Journal of Nutrition & Food Sciences

Journal Information
ISSN / EISSN : 2155-9600 / 2155-9600
Published by: OMICS Publishing Group (10.4172)
Total articles ≅ 846
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SHERPA/ROMEO
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Yochai Levy, Ronit Anbar, Avraham Weiss, Tamar Koren Hakim, Yulia Bugaevsky, Adaya Nissenholtz, Lisa Cooper, Zecharia Madar, Pierre Singer, Yichayaou Beloosesky
Journal of Nutrition & Food Sciences, Volume 09, pp 1-6; https://doi.org/10.4172/2155-9600.1000747

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Background: Adipokines such as ghrelin, leptin, resistin and adiponectin have been proposed as being involved in energetic balance and bone turnover. There is scarce knowledge as to adipokine activity in hip fractured elderly patients in acute settings. We evaluated whether active nutritional support may reflect on adipokines levels and affect outcomes.Methods: A randomized controlled study measuring adipokine (ghrelin, leptin, resistin and adiponectin) levels in hip fractured geriatric patients receiving active nutritional support was conducted in the Ortho-Geriatric Unit Rabin Medical Center, Israel. The intervention group’s energy goal was calculated by repeated resting energy requirements whereas the control group received only standard nutritional support. Measurements were taken pre-operation, 48 h post-operative and on day 7 post-op.Results: Ghrelin and adiponectin levels showed significant changes in both study groups with no significant change between groups. Ghrelin levels were also significantly higher on day 7 in patients without complications (p=0.035). Leptin levels differed between groups (p=0.038). In the intervention group, leptin levels decreased initially, then sharply increased, whereas the control group’s levels consistently decreased in all 3 measurements. Resistin levels did not change significantly over time.Conclusion: Ghrelin and adiponectin may play a role in hip fractured patients irrespective of nutritional status whereas, ghrelin levels may also indicate post-operative complications. Leptin may be affected by energetic balance.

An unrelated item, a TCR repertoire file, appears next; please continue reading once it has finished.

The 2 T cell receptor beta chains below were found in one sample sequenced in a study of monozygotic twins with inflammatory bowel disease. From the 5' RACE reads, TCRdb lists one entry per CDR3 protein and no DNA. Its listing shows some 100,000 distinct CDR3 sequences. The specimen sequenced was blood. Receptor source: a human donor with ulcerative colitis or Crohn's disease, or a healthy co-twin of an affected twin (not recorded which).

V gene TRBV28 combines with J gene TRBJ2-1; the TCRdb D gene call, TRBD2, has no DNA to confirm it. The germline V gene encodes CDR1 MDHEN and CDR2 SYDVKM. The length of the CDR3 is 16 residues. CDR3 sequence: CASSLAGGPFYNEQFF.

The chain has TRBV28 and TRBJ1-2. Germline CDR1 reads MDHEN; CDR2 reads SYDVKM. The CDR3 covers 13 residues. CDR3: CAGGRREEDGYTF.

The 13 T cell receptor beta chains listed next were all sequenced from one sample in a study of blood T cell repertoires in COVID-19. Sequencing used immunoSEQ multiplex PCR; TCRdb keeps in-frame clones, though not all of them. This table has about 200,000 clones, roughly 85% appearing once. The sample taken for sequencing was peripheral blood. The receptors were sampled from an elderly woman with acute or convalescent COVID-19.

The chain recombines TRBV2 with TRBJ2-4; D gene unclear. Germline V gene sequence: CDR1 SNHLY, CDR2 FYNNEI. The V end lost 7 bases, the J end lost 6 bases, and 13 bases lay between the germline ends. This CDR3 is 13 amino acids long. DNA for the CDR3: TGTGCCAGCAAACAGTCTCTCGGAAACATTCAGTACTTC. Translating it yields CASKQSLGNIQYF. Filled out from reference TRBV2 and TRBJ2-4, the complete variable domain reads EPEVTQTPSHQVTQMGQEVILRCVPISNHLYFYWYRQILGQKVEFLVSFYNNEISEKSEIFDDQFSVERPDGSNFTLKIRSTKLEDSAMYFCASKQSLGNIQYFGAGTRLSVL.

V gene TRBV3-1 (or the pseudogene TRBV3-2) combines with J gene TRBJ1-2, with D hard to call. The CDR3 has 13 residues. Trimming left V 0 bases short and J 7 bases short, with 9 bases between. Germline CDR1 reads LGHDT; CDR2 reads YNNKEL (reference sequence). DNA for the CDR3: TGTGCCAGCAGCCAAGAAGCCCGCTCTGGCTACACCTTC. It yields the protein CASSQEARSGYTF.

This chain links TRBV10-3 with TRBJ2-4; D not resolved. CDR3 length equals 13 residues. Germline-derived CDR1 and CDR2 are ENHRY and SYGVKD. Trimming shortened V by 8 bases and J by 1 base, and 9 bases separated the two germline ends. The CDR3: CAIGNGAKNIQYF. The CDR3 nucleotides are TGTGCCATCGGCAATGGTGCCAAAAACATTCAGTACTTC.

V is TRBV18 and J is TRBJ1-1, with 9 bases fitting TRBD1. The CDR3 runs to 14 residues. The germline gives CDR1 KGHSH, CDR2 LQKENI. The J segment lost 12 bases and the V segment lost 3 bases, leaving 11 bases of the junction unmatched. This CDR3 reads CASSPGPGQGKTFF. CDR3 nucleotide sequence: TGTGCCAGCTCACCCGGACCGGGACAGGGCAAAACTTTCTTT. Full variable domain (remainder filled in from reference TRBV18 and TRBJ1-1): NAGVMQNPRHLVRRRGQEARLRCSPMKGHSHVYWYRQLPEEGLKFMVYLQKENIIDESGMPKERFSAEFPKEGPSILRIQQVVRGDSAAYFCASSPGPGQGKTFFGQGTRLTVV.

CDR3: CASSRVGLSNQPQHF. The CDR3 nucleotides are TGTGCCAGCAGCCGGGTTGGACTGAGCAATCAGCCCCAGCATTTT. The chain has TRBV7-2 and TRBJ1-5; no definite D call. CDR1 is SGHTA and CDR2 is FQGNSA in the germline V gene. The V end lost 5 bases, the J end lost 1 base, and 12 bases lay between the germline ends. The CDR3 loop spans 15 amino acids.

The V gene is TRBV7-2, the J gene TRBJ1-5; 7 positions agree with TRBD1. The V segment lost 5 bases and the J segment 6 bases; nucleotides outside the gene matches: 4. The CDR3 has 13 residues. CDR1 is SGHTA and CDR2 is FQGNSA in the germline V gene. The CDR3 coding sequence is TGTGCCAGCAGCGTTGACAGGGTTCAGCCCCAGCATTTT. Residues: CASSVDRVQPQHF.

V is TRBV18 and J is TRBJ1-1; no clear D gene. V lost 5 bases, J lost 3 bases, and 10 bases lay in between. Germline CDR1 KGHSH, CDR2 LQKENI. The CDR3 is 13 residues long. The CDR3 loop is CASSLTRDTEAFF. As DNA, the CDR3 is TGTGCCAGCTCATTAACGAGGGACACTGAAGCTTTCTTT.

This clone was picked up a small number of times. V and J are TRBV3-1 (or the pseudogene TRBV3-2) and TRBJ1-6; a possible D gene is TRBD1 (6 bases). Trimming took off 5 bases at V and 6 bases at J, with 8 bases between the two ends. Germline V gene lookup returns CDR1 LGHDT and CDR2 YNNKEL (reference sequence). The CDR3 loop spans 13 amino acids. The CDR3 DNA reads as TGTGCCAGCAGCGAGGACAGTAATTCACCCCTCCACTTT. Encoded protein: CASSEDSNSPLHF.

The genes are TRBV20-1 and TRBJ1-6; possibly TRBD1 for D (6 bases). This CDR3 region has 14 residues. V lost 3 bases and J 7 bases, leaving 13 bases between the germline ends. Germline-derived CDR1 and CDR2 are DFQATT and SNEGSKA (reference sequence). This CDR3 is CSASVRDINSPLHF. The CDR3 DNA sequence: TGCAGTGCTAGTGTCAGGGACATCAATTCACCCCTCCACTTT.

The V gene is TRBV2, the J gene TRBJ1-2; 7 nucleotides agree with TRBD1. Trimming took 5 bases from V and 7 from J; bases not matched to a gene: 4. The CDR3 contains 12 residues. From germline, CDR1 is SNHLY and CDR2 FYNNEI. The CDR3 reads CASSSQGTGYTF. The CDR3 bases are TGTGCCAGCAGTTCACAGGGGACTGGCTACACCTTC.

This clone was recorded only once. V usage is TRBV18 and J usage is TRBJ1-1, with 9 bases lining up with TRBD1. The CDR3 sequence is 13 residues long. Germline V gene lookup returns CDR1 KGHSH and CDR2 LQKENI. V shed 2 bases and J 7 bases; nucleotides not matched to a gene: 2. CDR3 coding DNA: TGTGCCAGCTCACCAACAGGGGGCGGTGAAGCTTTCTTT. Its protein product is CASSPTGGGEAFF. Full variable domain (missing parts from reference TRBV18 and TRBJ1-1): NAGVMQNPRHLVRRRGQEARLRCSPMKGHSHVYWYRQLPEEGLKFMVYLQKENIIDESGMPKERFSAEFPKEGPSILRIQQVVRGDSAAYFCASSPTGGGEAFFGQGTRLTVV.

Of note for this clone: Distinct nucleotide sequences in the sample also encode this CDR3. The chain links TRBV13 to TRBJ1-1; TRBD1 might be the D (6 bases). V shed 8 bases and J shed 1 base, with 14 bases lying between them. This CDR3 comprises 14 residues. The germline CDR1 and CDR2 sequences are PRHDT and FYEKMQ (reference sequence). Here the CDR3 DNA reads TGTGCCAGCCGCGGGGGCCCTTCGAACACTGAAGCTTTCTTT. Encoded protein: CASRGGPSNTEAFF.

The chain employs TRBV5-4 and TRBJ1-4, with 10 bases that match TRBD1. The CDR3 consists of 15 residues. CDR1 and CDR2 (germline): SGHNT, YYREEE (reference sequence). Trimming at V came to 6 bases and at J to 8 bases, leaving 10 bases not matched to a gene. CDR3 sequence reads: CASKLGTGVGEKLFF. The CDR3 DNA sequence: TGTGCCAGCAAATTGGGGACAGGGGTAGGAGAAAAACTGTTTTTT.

Jean-Marie Poffe
Journal of Nutrition & Food Sciences, Volume 09; https://doi.org/10.4172/2155-9600-c1-089

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, Mohd Fairulnizal Md Noh, Norhayati Mustafa Khalid, Rusidah Selamat, Aswir Abd Rashed
Journal of Nutrition & Food Sciences, Volume 09, pp 1-5; https://doi.org/10.4172/2155-9600.1000746